Economic Stimulus Checks and Child Support

  1. Child Support
  2. Economic Stimulus Checks and Child Support
Economic Stimulus Checks and Child Support

Can Economic Stimulus Checks Be Intercepted to Pay Child Support?

The question of economic stimulus checks and how they may be intercepted to pay child support may not be a concern anymore but understanding what other kinds of income can be withheld by the state to pay child support is something you need to be aware of whether you receive child support payments or make them.

To begin, let’s look at what kinds of income can be intercepted or withheld to pay child support. Then further down in this article we’ll recap the impact of economic stimulus checks.

Can Tax Refunds Be Intercepted to Pay Child Support?

In general, state and federal tax refunds can be intercepted by Child Support Services to pay for past-due child support. Tax refunds that are intercepted are applied first to debt owed to the state and then to debt owed to the custodial parent. Similar to the intercept of the first economic stimulus payments, the threshold for reporting for intercept varies depending on what kind of money is owed: $150 or more for public assistance cases and $500 or more for non-public assistance cases. For state tax refund intercept, you must owe $50 or more for non-public assistance cases.

Which Other Kinds of Income Can the State Withhold to Pay Child Support?

In addition to tax refunds, the first economic stimulus payment and the Recovery Rebate Credit, the state of North Carolina can withhold other kinds of income to pay past-due child support. These types of income include:

  • Wages from employment
  • Salary from employment
  • Unemployment compensation
  • Workers’ compensation
  • Some Social Security Administration (SSA) benefits
  • Retirement benefits
  • Some veterans benefits
  • Work release payments

To withhold, for example, wages from employment, the state sends a notice to the employer requiring that it withholds part of each paycheck and sends it to the state.

Some types of income are exempt from withholding for past-due child support, such as Supplemental Security Income (SSI), federal death benefits, veterans disability and death benefits, and public assistance. Similar to the second and third economic stimulus payments, the state of North Carolina cannot withhold these and apply them to past-due child support.

If you still have questions about economic stimulus checks, here’s what you need to know.

Can Economic Stimulus Checks Be Intercepted to Pay Child Support?

Congress authorized economic stimulus payments to many Americans in March 2020. These payments are also referred to as “economic impact payments” or “recovery rebate payments.” There were several payments made to those who qualified, starting in early 2020 and continuing into 2021. The second and third rounds of payments were authorized by Congress in December 2020 legislation.

The first round of payments can be intercepted to pay for past-due child support in North Carolina. The bill authorizing the payments that Congress passed permits states to refer child support debts to a federal collection program. This program can intercept economic stimulus payments and apply them to overdue child support obligations that North Carolinians owe. However, not all past-due child support obligations are reported to the federal program. The threshold for reporting varies depending on what kind of money is owed: $150 or more for public assistance cases and $500 or more for non-public assistance cases.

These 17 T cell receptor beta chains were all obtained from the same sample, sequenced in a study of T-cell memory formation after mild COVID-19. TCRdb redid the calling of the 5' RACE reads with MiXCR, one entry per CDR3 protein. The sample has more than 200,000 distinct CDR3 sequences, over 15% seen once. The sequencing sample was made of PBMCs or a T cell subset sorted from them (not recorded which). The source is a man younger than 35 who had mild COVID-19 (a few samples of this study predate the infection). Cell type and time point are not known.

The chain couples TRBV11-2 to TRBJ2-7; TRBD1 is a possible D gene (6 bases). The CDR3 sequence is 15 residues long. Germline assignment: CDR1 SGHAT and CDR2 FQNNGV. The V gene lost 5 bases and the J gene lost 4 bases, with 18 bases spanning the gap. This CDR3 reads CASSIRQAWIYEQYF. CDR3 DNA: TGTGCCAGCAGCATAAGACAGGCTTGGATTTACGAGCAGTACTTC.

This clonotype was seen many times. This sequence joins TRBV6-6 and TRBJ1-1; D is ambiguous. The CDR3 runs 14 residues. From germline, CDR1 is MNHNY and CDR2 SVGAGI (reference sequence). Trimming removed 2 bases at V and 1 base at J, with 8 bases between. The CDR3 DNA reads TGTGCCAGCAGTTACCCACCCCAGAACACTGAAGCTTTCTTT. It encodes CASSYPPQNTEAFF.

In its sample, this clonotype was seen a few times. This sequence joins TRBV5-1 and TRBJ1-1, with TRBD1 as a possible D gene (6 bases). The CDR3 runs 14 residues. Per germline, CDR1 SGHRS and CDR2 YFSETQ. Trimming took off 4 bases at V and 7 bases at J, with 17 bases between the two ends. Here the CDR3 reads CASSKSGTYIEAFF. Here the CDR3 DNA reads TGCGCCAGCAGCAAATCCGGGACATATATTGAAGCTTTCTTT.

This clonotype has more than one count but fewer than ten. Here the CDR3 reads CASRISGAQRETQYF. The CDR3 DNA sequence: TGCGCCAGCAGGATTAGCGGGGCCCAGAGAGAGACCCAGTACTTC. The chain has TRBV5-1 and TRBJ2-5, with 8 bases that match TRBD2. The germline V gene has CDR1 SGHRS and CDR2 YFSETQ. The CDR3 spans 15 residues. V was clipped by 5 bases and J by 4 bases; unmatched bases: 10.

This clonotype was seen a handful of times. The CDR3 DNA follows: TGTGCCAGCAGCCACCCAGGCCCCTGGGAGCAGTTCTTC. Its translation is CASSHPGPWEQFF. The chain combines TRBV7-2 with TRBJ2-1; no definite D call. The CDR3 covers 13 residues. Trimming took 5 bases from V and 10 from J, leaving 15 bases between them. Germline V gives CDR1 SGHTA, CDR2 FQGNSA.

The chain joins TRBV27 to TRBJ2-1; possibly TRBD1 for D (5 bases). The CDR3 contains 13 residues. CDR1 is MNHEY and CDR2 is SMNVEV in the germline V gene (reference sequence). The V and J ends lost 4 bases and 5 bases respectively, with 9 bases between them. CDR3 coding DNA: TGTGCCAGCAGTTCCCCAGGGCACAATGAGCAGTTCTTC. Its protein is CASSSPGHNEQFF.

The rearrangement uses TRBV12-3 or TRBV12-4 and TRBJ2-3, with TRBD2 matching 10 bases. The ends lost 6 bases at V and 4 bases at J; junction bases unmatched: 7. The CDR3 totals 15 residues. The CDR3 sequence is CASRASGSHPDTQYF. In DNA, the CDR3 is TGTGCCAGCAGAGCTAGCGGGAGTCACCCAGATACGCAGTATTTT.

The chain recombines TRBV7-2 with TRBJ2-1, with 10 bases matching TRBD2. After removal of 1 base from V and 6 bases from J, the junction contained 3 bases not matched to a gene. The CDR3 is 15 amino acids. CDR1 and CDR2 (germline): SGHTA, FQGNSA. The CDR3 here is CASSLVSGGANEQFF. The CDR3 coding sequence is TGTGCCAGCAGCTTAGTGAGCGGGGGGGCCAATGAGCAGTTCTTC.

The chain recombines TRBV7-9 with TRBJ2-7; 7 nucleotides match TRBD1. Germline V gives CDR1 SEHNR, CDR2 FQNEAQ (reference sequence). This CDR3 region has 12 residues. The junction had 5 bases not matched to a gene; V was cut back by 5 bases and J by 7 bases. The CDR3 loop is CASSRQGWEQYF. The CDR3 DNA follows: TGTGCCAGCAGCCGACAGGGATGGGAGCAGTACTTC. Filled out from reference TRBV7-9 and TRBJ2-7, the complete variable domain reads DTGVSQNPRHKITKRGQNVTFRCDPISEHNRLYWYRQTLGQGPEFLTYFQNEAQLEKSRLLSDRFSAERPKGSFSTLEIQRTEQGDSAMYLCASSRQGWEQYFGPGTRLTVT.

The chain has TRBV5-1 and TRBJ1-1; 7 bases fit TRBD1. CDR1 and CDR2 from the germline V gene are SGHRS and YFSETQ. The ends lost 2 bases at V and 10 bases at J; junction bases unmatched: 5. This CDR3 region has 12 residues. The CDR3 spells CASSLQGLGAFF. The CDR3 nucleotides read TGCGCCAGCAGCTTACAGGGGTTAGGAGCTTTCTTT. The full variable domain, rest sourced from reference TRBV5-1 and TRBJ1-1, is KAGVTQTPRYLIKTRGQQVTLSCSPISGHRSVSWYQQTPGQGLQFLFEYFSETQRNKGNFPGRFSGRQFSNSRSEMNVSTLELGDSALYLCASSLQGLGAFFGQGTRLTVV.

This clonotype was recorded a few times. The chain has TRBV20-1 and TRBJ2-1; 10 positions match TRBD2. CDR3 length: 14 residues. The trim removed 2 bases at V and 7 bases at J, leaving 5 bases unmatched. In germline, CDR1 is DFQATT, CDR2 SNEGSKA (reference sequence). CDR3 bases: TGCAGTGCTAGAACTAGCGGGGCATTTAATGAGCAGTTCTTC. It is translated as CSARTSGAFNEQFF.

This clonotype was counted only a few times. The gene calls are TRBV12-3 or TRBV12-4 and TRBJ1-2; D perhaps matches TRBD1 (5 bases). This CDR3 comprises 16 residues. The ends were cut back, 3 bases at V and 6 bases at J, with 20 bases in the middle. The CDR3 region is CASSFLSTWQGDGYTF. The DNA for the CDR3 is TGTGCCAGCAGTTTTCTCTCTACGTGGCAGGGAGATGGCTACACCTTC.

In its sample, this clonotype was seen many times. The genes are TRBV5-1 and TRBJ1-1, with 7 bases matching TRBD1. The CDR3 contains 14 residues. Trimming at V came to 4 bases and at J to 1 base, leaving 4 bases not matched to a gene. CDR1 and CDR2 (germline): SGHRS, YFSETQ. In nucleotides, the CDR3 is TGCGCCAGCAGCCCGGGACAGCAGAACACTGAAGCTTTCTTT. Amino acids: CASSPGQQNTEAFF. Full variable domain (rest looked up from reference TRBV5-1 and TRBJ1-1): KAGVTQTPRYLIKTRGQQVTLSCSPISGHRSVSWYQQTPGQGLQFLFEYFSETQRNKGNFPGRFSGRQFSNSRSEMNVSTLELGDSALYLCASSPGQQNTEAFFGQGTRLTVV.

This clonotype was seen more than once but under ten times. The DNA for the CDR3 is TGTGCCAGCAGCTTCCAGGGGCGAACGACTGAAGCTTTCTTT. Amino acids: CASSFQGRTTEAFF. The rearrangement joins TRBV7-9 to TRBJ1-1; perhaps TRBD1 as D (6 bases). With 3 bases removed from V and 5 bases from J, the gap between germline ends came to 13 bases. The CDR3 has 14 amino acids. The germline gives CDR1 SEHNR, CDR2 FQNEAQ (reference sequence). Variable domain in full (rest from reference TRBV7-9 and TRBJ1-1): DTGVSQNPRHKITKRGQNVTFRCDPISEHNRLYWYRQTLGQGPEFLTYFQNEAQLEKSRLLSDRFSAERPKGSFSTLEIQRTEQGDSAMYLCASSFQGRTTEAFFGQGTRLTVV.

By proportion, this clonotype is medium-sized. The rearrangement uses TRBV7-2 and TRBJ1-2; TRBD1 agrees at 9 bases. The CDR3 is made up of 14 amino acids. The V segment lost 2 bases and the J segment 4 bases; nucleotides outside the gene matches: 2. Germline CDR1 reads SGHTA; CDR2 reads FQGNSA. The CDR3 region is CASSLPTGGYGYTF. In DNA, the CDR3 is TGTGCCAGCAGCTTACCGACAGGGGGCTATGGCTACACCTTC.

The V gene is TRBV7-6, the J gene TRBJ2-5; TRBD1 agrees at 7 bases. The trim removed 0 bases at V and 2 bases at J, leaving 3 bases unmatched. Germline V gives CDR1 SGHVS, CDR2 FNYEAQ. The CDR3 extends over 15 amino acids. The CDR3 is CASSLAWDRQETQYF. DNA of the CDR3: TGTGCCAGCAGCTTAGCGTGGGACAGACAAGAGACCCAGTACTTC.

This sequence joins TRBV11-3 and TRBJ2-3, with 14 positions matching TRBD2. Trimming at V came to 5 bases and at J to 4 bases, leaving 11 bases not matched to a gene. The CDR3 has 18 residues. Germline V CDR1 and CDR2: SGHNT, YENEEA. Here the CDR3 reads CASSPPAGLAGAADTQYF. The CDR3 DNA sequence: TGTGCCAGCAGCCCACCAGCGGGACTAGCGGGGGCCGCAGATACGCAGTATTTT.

Unlike the first round, the second and third rounds of payments cannot be intercepted to pay for past-due child support. The bill in which these payments were authorized specifically exempts them from the federal program that collects state debts such as past-due child support. The state of North Carolina also will not garnish these payments from bank accounts.

What If You Didn’t Qualify for Stimulus Payments?

People who didn’t qualify for economic stimulus payments or didn’t receive the full amount may be eligible for a tax credit called a Recovery Rebate Credit. Unlike the second and third economic stimulus payments, the Recovery Rebate Credit can be intercepted by the federal program to pay for overdue North Carolina child support.

If you have questions about which kinds of income can pay for overdue child support in North Carolina, seek a lawyer’s help. North Carolina family law and divorce lawyers can assist with child support questions. When child support is overdue, you may need legal help to move forward.

Let New Direction Family Law Assist You

If you need advice about child support payments, the team at New Direction Family Law is available today to answer your questions. With decades of combined legal experience, our attorneys are knowledgeable, effective, and compassionate professionals. We will help you understand your legal rights and work hard toward your best outcome. We proudly serve clients in Wake, Johnston, Durham, and surrounding counties. Contact New Direction Family Law at (919) 646-6561 to schedule a consultation, or visit us at our website.

Editor’s Note: This post was originally published in December 2021 and has been updated for comprehensiveness.

 

Previous Post
North Carolina Custody Laws for Unmarried Parents
Next Post
3 Good Reasons to Sign a Prenuptial Agreement
Menu